ET Fees claim to be appealed by UNISON

4 April 2014 By Shantha David, UNISON Legal Services UNISON is applying to the Court of Appeal for permission to appeal the High Court's decision rejecting UNISON's claim for Judicial Review of the decision to introduce tribunal fees.

Commentary icon4 Apr 2014|Comment

4 April 2014

By Shantha David, UNISON Legal Services

UNISON is applying to the Court of Appeal for permission to appeal the High Court’s decision rejecting UNISON’s claim for Judicial Review of the decision to introduce tribunal fees.

The Coalition Government’s decision to introduce fees in the Employment Tribunals and Employment Appeal Tribunals under the Employment Tribunals and Employment Appeal Tribunal Fees Order 2013 (S.I. 2013 No. 1893) has been widely condemned and was challenged by UNISON in the High Court in October and November 2013.

The effect of this Order is that since the 29th of July 2013, an individual has to pay an initial fee (of £160 or £250) to bring any claim in the Employment Tribunal or any appeal to the Employment Appeal Tribunal; and a further hearing fee (£230 or £950) would need to be paid if the matter then proceeded to a hearing. This Order has brought to an end a 42 year long, accessible statutory scheme which gave effect to employment rights at no cost to the employer or employee, except in limited cases.

Although UNISON’s application for Judicial Review was unsuccessful, the decision highlighted a number of issues in relation to the implementation and effect of fees. The High Court made clear it expects the government to keep this issue under review and revoke or amend the scheme if UNISON’s arguments are borne out.

Pressure from UNISON during the hearing brought a significant concession from the Lord Chancellor, so that successful claimants will now generally have their Employment Tribunal and Employment Appeal Tribunal fees reimbursed by the respondent. Although the Employment Tribunal guidance has been updated, the Employment Tribunal rules are yet to be amended to take account of this.

The errors in the Order, which were highlighted in the High Court, where certain claims were wrongly described as Type B claims, rather than Type A claims, have also now been amended following the High Court decision. The changes mean that Claimants will not have to pay £250 when the fee is actually £160.

Apart from rejecting all four of Unison’s grounds of claims, Lord Justice Moses suggested that it was brought at “the very outset of the introduction of this scheme with little opportunity to see how the scheme for payment of fees and remission will work in practice” and “that it is not possible as yet to gauge the extent of the impact”.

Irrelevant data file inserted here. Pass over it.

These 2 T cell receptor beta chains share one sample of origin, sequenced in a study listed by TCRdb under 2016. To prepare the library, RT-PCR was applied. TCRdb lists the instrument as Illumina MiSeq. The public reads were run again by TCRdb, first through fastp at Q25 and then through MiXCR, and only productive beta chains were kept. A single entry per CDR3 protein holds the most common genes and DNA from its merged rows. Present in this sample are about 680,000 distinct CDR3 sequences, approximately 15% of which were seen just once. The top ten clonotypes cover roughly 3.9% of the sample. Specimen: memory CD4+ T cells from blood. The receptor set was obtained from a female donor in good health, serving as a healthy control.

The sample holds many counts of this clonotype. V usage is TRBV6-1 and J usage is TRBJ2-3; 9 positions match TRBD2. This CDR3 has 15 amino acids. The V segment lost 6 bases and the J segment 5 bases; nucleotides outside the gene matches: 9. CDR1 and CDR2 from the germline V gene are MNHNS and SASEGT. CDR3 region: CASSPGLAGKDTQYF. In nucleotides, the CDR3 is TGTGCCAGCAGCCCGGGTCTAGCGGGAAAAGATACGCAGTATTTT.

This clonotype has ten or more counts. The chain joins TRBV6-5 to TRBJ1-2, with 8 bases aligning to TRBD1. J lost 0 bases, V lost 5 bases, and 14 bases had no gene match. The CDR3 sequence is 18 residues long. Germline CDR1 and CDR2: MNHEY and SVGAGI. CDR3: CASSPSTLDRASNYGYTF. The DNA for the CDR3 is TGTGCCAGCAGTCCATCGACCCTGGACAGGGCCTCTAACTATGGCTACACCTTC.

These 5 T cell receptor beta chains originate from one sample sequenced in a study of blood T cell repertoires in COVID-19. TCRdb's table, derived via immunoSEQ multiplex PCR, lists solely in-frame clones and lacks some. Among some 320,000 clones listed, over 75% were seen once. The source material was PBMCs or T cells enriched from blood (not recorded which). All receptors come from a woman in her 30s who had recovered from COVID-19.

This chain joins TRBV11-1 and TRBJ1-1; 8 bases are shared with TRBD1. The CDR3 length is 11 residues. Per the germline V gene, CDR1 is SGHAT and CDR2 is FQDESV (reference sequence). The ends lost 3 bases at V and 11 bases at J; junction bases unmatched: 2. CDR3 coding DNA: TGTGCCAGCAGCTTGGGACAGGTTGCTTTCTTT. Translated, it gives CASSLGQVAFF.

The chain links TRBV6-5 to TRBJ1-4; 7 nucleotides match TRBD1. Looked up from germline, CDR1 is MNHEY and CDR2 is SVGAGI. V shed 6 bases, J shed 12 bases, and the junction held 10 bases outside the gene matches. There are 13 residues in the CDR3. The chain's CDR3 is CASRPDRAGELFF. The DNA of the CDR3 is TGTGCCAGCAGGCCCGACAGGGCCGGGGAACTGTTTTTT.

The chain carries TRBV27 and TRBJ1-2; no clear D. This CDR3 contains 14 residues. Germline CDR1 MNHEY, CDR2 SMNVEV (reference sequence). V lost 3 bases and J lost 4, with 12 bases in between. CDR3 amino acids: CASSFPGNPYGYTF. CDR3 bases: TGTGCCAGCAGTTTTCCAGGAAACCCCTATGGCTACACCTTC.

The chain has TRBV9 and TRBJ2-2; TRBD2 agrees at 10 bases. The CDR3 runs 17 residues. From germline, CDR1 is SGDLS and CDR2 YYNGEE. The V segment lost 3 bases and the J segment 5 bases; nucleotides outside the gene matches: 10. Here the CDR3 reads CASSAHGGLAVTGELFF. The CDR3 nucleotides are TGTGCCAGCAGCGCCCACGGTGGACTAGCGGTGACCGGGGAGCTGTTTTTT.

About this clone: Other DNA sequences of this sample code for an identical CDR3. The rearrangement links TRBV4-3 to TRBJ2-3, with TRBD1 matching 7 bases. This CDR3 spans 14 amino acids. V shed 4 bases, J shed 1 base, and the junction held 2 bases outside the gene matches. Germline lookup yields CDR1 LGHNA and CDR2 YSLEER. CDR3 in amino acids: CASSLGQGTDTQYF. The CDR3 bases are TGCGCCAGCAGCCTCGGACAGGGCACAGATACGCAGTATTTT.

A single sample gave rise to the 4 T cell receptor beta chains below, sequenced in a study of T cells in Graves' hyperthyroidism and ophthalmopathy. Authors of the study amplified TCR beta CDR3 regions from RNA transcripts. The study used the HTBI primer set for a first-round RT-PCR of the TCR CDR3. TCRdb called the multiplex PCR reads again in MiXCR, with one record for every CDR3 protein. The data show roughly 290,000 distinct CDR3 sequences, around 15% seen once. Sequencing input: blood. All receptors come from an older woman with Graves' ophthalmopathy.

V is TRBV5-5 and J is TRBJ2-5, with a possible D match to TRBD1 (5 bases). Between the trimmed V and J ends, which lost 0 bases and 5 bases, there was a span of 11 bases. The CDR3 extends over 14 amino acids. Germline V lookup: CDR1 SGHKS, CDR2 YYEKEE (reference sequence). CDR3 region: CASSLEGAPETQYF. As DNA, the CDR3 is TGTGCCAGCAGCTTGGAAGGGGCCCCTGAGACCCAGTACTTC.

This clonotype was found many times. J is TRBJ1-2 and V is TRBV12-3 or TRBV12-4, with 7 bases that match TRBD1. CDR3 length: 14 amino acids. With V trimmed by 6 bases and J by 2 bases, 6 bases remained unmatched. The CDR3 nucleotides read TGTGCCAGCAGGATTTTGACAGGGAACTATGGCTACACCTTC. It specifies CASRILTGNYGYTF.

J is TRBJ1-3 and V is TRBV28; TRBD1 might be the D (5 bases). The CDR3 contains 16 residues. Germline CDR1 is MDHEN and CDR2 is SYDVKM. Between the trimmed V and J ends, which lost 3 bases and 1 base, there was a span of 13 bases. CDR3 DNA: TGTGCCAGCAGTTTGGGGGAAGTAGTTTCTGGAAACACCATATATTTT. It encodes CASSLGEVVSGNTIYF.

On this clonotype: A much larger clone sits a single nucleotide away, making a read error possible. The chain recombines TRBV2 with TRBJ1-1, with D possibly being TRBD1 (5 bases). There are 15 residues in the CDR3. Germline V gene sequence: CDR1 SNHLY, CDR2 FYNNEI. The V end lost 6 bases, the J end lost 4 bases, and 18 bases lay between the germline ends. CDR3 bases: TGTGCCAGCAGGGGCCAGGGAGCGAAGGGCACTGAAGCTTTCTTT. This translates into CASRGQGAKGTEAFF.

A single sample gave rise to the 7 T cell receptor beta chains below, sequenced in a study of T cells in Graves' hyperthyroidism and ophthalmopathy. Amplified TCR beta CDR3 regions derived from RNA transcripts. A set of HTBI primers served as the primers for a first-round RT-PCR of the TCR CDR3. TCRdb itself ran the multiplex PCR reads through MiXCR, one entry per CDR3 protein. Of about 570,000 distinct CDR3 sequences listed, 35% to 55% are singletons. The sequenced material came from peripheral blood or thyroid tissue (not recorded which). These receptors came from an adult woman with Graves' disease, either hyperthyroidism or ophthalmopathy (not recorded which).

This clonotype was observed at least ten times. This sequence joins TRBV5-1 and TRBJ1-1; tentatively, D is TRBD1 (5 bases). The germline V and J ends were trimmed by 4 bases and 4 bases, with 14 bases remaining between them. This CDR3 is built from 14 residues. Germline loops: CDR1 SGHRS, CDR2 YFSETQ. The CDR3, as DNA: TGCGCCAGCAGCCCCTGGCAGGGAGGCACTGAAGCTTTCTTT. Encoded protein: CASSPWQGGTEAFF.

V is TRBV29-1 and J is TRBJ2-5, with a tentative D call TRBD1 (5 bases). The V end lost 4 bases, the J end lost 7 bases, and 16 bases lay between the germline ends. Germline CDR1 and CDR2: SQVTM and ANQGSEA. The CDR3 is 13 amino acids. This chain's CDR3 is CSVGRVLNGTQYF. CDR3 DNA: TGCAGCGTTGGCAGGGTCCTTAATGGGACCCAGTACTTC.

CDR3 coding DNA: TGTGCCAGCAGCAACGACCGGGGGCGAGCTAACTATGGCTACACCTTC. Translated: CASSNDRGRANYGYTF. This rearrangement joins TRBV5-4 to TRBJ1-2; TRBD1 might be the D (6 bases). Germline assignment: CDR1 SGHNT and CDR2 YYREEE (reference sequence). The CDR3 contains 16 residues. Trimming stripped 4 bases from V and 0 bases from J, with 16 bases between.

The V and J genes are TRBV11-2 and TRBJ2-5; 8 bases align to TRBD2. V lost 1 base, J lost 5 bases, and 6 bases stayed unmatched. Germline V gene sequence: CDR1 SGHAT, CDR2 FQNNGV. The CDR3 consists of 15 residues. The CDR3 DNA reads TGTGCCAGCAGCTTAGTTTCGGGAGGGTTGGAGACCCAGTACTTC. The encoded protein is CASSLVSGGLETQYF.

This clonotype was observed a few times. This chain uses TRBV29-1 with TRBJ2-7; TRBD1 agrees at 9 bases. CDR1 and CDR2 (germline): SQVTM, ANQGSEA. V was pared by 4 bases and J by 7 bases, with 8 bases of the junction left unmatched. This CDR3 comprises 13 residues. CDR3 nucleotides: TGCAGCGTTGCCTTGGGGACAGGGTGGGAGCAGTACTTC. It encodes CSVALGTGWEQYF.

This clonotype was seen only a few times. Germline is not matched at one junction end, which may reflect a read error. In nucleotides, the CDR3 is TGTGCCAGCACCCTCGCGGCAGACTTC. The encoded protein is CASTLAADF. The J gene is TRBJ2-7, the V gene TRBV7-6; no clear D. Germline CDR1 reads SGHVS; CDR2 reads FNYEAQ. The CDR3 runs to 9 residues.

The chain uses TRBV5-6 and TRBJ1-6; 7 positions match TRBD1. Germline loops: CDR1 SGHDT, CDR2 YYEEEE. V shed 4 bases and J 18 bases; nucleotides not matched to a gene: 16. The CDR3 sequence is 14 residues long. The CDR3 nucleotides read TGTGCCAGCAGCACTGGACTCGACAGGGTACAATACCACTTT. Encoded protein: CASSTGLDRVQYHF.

The court made clear that if the figures ‘are anything like accurate then the impact of the fees regime has been dramatic’ and suggested:

“Far better, we suggest, to wait and see whether the fears of Unison prove to be well-founded. The hotly disputed evidence as to the dramatic fall in claims may turn out to be powerful evidence to show that the principle of effectiveness, in the fundamentally important realm of discrimination, is being breached by the present regime. If so, we would expect that to be clearly revealed, and the Lord Chancellor to change the system without any need for further litigation”.

The High Court was of the view that the Lord Chancellor would remedy the effect of fees:

“Quite apart from the continuing obligation to fulfil the duties identified in the Equality Act, the Lord Chancellor has himself undertaken to keep the issue of the impact of this regime under review. If it turns out that over the ensuing months the fees regime as introduced is having a disparate effect on those falling within a protected class, the Lord Chancellor would be under a duty to take remedial measures to remove that disparate effect and cannot deny that obligation on the basis that challenges come too late”.

On 13 March 2014, the Government published on its website the latest statistics by type and volume of Tribunal cases received as of the third quarter of the financial year 2013/14 (October to December 2013) which can be found

These statistics show that the number of claims received in October to December 2013 were 9,801 – 79% fewer than in the same period of 2012, and 75% fewer than the last quarter (i.e. July to September 2013)

In particular there have been 83% fewer equal pay claims compared to the same period in 2012, and 85% less than the previous quarter. Sex discrimination claims have dropped by 77% compared to the same period in 2012 and by 82% compared to the previous quarter.

Jenny Willits MP, minister for employment relations and consumer affairs, has also confirmed that the fees regime is here to stay and will not be removed, although she has said there will be a review.

It therefore remains to be seen whether the Lord Chancellor will “change the system without any need for further litigation” as envisaged by the High Court; or whether this matter will be considered differently by the Court of Appeal.